I'm not sure what it is about advertising from different eras that makes it so inscrutable sometimes, but the wide-eyes of that little cherub, with the white hair combed back as though he were a villain from Batman (yes, the Adam West years, the only one with such self-aware ironic stuff going on) are disturbing in a way that reaches into the root of your soul, that chills you to the very core … just like Coca-Cola does!

Holy Schmidt!



Yes, mommy, I'll drink Coke, just make that horrid little guy go away, I promise I'll never misbehave again, please mommy …

Which is, of course, the sound of your inner resolve whimpering in moral and ethical surrender. You'll now drink exclusively Coke and the Pepsi heretics will get theirs, yah boy …

Oh, my. I seem to have gotten away from myself there.

Old-time ads. Inscrutable, I tell ya.

Thanks, Gigan Tirell. I think. 

03 July 2012

[teh funnay] Maybe They Should Put Better Screens In The Childrens Hospital Windows

2854.There does seem to have been an disturbing amount of kids falling from windows in Portland these days. Never fear, though, The Oregonian is on the case, even if the advice is oddly limited:

Original story here

The first tip I'd have might probably have myself would be to keep your kids away from the windows at Randall Children's Hospital.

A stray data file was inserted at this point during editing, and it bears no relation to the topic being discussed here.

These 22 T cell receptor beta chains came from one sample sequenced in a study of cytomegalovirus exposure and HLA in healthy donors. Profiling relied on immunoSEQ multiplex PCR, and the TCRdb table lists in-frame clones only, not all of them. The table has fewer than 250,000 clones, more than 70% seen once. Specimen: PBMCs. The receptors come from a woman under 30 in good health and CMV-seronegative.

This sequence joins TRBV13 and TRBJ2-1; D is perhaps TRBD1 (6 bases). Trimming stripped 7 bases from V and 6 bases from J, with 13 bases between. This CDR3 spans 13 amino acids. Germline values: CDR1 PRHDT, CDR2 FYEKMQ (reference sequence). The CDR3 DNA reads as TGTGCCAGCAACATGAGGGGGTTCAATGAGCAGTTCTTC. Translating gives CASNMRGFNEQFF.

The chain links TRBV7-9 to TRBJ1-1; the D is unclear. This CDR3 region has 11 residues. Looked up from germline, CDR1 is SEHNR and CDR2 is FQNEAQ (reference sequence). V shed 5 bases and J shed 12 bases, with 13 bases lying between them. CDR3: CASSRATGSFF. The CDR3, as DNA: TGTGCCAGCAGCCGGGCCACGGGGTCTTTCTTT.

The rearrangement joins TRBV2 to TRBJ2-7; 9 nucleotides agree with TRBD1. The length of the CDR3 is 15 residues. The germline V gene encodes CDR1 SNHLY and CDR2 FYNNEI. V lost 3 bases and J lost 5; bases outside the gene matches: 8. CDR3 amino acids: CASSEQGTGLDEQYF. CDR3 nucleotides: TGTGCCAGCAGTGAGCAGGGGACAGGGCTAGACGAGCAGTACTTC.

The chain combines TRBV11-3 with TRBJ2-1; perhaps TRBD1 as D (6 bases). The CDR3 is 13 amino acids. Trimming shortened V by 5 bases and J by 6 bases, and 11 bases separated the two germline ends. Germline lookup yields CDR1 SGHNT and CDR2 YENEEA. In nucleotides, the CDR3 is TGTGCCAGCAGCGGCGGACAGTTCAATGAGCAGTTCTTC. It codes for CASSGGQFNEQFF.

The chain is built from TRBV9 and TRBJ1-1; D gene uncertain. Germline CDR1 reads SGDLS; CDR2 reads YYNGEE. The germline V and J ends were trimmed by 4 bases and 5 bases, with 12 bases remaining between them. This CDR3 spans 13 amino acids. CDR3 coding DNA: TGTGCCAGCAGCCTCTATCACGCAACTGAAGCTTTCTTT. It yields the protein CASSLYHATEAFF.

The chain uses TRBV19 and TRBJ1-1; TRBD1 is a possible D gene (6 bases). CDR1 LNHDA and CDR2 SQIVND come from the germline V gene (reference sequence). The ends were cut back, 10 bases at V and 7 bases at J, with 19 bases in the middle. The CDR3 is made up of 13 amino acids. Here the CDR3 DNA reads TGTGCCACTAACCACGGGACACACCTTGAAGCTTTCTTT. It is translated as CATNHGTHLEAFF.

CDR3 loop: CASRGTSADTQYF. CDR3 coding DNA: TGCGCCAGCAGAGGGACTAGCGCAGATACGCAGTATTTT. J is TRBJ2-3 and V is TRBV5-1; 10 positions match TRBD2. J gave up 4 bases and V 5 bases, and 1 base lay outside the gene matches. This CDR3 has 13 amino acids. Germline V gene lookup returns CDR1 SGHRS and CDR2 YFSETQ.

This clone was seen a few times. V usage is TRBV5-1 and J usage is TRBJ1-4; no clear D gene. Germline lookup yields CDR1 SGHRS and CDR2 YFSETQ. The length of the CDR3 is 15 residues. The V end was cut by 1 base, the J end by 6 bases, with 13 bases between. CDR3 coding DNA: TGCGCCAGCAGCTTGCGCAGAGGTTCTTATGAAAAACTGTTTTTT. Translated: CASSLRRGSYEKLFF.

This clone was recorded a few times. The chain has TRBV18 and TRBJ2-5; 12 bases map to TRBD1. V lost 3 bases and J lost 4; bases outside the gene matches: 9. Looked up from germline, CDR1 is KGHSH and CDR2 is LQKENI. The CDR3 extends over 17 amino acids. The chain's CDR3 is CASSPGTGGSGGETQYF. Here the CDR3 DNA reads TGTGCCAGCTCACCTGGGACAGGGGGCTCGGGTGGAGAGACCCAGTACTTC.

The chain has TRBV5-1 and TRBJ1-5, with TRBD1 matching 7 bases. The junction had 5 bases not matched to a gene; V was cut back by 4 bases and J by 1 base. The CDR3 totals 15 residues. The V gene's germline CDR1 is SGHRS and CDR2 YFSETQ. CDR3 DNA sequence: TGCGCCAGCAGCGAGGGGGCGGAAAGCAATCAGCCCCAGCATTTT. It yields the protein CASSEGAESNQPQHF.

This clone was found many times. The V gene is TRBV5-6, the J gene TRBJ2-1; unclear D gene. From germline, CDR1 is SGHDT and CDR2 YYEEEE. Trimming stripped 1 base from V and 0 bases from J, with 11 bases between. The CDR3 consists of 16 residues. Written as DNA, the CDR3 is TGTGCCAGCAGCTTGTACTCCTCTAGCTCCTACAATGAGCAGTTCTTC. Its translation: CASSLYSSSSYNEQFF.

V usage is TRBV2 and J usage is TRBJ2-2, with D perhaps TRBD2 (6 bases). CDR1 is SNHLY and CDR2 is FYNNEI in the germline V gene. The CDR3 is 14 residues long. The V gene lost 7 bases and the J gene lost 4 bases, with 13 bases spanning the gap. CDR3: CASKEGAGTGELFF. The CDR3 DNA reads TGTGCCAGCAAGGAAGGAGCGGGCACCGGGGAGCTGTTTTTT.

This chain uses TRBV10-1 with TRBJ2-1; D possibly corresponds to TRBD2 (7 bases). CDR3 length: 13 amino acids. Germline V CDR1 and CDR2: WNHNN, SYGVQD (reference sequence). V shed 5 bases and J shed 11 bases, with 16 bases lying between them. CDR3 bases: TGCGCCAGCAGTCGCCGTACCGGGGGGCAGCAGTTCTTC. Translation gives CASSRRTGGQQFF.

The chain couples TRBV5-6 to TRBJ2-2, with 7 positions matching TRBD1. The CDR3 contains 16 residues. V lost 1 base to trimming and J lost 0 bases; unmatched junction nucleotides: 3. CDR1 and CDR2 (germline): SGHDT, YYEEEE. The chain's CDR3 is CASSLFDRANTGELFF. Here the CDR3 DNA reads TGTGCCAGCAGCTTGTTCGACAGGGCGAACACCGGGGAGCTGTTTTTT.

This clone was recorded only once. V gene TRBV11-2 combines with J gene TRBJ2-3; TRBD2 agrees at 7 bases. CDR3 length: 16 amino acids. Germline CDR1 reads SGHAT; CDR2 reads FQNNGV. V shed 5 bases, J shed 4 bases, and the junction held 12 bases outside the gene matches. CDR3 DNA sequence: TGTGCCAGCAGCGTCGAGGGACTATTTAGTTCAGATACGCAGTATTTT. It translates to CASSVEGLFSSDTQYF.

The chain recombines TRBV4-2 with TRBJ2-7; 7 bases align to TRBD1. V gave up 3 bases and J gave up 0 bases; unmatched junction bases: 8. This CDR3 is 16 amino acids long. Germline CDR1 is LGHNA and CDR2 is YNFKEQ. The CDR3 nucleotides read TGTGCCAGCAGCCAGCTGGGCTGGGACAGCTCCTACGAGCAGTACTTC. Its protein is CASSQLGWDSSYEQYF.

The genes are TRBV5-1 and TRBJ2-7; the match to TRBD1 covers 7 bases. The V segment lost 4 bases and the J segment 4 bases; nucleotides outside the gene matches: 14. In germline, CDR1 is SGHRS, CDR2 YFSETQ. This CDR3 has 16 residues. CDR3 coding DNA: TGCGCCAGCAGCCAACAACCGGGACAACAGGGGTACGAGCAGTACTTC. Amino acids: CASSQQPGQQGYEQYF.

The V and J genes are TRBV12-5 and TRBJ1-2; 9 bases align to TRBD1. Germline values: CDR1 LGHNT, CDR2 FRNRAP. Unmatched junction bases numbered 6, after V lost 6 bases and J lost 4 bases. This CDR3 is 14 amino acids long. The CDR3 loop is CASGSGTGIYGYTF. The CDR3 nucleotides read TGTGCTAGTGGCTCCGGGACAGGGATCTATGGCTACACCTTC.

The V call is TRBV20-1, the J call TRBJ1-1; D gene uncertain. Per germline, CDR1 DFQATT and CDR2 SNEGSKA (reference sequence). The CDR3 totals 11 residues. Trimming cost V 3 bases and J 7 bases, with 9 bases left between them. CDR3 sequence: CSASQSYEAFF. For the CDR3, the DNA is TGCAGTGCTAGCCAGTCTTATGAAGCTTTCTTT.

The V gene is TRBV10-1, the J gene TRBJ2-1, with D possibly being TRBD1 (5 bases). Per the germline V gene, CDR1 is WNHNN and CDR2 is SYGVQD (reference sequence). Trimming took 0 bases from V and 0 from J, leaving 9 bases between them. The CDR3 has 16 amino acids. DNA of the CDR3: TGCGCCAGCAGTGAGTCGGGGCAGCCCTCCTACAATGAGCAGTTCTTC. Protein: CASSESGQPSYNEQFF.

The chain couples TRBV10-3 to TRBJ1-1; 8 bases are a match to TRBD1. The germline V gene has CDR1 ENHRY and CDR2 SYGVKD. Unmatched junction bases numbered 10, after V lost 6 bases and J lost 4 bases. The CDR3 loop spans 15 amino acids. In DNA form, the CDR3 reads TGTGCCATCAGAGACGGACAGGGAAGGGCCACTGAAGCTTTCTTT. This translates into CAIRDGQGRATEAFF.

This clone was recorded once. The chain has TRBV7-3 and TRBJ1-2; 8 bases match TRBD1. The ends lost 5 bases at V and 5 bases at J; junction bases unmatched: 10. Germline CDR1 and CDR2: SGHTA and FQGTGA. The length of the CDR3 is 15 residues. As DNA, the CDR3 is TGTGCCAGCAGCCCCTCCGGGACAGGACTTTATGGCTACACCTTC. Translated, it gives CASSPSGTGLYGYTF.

On the other had, if a kid had to fall from a window, I'd want it to be there, what with the doctors close at hand and all.

[Out122ndWay] 122nd Avenue Graffiti Blogging

2853.Anyone can freeway-blog. It takes real courage to do this sort of thing:


You can see it there in the distance: a white design, limned in red, over the southbound lanes of NE 122nd Avenue, at the railroad overpass. If you know how narrow the road gets there, even without traffic, you'd need a gut-check before climbing up there. 



Some 20 feet over that patch of hard asphalt, between Fremont Street and the I-84 egress/access, a plaintive question is asked:


WE MUST SERIOUSLY QUESTION A SOCIETY THAT DOES NOT VALUE THIER CHILDRENS EDUCATORS.

The idea of graffiti to get people to ask themselves questions like this leaves me torn. I don't care for the  defacing of anything with graffiti, however, this one has definite style going for it, an almost Banksy-esque approach. Clearly stencilling was used here, no doubt to aid in composition as well as the getting-in-getting-out speed.

The biggest question for me, I guess, is why here? Certainly 122nd is busy-busy, and thousands of cars go that way each day. However, it's in such a tough spot to see … you wouldn't think so, but but the time you're up under it, close enough to see, it's flashed by, and even if you could crane your neck to look as you go under you're taking your eyes off some very precarious road. Big trucks use this stretch. They has to.

So, we'll give them points for going outside the box and style, at least.

And maybe seriously question a society that does not value their educators. Some of us have been doing that for a while, now.